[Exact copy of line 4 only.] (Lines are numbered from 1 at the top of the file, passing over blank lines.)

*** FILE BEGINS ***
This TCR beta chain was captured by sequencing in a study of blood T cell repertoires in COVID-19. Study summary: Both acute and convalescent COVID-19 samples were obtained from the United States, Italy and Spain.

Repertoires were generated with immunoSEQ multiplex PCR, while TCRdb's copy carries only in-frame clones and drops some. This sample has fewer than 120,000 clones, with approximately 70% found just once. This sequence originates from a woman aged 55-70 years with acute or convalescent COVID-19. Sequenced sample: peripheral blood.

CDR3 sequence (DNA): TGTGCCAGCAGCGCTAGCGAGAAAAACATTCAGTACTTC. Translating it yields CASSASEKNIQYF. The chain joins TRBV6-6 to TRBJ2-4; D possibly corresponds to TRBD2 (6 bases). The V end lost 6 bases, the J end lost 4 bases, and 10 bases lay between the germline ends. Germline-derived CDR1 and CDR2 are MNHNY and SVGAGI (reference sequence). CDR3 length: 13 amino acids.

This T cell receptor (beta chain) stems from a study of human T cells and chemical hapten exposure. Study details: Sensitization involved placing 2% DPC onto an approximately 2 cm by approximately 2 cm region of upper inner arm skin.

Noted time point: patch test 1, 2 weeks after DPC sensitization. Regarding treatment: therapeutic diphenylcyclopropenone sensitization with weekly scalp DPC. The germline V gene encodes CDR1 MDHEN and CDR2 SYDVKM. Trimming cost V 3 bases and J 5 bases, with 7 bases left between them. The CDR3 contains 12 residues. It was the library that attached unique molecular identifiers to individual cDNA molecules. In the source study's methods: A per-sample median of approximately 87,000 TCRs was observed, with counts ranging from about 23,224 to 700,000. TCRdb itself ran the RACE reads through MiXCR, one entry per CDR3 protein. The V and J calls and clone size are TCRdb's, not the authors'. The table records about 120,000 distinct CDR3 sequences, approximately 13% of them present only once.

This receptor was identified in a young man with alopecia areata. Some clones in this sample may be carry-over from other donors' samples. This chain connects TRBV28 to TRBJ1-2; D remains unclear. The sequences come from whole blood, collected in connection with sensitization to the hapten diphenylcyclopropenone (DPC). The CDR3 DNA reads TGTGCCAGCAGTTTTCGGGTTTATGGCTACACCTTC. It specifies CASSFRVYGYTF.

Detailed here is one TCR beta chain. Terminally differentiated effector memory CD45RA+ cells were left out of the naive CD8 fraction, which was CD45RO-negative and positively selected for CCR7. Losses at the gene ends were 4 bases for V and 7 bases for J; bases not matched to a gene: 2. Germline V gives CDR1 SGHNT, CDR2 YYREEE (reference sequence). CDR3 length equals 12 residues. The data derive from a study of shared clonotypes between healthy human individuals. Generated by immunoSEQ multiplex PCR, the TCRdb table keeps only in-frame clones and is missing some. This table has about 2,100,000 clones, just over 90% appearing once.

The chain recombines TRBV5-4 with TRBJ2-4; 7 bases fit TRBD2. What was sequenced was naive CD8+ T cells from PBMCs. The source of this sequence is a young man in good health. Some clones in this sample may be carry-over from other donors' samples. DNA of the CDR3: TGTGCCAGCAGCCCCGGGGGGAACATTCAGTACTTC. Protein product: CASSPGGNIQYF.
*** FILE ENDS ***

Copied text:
This T cell receptor (beta chain) stems from a study of human T cells and chemical hapten exposure. Study details: Sensitization involved placing 2% DPC onto an approximately 2 cm by approximately 2 cm region of upper inner arm skin.